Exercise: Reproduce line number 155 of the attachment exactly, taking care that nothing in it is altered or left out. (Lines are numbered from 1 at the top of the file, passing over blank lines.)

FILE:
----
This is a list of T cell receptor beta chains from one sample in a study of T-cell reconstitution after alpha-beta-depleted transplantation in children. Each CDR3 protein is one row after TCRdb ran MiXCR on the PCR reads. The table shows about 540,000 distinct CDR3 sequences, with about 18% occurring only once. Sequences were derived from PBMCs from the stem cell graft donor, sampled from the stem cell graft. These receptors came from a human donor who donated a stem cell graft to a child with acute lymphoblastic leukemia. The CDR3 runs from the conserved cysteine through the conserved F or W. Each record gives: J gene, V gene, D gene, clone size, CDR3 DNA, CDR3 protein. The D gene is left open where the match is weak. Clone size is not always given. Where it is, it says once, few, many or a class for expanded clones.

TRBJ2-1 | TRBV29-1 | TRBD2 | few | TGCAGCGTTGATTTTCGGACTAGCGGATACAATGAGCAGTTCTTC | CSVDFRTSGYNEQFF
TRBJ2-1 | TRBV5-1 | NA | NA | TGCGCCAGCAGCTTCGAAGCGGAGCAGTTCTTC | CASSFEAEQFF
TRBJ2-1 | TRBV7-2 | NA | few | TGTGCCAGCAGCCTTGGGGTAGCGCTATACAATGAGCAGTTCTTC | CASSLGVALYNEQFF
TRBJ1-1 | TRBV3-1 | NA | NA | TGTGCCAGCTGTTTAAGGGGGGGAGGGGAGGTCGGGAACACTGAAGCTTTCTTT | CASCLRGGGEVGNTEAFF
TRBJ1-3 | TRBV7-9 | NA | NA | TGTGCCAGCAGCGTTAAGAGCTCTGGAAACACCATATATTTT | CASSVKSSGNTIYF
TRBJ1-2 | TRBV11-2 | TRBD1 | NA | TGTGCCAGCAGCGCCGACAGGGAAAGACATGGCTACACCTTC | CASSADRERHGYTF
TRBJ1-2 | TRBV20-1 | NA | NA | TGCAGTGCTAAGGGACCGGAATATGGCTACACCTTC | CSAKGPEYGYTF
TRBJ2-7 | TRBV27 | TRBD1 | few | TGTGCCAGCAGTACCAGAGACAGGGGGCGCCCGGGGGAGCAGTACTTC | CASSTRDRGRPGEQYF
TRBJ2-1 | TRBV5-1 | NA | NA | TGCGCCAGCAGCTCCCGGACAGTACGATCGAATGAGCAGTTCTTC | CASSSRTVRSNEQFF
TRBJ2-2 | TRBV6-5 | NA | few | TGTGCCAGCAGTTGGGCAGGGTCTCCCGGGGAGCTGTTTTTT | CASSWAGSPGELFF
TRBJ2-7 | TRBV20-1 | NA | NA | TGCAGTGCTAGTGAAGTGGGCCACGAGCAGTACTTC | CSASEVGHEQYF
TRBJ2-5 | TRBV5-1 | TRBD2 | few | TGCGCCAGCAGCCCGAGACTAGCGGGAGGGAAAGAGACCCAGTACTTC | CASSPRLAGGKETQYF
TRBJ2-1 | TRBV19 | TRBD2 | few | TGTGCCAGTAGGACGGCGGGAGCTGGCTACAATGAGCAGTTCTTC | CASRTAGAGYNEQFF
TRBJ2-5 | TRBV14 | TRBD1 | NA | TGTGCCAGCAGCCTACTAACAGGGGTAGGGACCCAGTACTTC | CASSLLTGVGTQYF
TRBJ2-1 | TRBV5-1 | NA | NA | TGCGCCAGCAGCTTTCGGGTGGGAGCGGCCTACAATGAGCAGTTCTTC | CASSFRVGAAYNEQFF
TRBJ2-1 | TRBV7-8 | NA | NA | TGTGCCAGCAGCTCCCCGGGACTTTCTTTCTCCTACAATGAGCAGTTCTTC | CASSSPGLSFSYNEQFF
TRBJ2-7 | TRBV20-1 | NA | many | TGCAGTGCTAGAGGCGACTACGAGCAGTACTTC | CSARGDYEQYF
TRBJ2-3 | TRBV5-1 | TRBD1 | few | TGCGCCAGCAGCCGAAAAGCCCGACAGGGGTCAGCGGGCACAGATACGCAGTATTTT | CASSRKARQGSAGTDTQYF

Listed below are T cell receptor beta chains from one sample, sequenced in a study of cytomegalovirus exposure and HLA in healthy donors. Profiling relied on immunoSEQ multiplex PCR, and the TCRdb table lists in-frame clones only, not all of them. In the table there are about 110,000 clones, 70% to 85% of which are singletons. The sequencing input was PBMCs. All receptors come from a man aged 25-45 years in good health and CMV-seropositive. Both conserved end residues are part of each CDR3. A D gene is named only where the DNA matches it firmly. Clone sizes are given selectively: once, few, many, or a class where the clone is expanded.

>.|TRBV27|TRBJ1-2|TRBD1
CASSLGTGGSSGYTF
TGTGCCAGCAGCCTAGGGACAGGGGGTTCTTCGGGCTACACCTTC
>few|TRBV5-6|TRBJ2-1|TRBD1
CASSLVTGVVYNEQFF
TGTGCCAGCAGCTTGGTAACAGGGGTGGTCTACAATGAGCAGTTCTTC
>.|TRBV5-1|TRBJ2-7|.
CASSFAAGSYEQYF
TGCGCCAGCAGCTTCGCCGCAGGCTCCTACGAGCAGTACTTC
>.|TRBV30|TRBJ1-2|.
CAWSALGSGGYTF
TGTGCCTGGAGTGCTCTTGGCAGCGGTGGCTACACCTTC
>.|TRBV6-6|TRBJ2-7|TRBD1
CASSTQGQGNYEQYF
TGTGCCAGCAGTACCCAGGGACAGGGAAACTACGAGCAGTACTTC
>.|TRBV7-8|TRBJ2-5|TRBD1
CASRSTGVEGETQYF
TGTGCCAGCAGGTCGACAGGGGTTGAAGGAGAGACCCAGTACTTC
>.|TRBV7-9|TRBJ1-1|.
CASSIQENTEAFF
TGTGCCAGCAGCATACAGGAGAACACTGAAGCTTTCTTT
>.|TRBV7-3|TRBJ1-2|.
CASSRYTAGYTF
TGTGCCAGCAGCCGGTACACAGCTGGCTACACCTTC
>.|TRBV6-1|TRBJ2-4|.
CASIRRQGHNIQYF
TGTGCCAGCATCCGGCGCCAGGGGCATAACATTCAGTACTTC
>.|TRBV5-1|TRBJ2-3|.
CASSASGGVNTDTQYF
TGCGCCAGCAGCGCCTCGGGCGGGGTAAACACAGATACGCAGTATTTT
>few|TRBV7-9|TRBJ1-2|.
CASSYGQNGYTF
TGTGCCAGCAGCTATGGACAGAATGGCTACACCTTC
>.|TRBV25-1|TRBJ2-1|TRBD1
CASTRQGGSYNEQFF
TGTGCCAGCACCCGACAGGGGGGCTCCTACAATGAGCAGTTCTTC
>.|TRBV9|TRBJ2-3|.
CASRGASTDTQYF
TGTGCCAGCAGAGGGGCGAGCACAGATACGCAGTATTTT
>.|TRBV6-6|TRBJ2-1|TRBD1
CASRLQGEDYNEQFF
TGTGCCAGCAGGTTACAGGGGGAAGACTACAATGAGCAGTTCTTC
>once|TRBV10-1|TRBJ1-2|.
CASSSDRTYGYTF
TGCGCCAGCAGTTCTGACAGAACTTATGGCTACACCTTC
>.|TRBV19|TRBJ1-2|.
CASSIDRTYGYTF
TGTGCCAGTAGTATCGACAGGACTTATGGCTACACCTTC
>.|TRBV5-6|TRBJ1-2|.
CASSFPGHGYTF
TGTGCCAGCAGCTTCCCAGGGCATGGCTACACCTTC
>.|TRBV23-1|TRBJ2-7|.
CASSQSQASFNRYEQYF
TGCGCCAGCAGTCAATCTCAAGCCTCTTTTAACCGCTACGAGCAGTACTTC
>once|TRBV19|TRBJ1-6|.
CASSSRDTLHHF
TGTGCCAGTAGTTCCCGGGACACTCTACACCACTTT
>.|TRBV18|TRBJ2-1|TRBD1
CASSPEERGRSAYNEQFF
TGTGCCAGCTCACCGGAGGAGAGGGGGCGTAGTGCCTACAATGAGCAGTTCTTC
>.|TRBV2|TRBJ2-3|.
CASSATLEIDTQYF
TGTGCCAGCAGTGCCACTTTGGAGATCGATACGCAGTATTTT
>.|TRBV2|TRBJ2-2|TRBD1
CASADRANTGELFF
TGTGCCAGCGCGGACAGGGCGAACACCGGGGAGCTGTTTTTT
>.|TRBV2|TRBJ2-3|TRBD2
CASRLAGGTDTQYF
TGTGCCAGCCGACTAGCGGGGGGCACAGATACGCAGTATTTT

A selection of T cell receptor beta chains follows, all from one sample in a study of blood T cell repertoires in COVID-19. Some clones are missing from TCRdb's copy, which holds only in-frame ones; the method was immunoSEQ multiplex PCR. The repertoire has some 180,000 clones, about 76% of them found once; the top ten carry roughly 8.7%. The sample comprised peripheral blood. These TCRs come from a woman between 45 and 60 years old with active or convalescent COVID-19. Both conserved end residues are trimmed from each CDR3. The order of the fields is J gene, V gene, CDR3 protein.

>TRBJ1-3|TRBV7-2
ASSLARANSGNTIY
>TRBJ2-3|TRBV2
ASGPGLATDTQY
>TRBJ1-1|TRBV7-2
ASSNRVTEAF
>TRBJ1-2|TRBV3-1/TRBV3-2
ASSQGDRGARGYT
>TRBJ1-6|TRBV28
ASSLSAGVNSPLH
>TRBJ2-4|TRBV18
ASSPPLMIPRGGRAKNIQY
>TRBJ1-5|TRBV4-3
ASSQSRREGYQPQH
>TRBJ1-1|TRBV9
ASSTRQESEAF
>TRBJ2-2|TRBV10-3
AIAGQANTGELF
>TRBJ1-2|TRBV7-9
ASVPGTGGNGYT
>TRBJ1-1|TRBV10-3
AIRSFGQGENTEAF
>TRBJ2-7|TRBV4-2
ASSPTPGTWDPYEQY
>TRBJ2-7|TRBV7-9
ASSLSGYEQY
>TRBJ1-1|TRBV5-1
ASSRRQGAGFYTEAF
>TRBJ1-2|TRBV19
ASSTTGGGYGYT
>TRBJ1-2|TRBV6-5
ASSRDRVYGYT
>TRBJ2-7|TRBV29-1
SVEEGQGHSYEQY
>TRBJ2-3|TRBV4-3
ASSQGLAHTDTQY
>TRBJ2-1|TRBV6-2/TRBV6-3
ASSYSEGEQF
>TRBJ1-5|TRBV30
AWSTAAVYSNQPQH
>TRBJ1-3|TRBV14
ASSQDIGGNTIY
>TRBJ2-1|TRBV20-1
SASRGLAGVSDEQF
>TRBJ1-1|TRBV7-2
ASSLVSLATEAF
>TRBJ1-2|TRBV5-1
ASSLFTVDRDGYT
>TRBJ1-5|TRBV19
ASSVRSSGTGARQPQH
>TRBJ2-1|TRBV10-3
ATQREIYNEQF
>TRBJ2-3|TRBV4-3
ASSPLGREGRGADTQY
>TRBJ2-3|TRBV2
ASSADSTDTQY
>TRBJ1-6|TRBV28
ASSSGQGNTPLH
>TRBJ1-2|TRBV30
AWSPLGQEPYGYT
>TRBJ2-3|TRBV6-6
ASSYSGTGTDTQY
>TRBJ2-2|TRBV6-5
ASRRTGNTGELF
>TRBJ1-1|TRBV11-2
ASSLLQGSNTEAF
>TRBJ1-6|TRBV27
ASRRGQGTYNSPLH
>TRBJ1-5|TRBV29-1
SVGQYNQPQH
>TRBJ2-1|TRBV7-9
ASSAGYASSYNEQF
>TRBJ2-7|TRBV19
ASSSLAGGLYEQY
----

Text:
>TRBJ1-1|TRBV11-2